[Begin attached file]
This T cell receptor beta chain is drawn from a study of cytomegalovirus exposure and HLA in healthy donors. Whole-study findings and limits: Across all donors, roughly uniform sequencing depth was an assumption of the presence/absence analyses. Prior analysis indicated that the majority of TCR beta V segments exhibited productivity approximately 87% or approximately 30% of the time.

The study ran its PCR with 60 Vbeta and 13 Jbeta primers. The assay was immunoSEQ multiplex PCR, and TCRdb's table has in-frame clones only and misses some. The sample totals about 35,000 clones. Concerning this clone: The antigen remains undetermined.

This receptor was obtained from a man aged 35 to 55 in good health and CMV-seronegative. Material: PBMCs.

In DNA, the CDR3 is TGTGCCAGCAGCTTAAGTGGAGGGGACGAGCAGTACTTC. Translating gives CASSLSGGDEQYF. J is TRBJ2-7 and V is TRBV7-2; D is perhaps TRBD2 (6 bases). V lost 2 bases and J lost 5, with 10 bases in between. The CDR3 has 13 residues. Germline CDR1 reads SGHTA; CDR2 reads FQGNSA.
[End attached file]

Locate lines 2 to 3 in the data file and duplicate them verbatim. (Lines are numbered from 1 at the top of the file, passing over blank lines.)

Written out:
The study ran its PCR with 60 Vbeta and 13 Jbeta primers. The assay was immunoSEQ multiplex PCR, and TCRdb's table has in-frame clones only and misses some. The sample totals about 35,000 clones. Concerning this clone: The antigen remains undetermined.

This receptor was obtained from a man aged 35 to 55 in good health and CMV-seronegative. Material: PBMCs.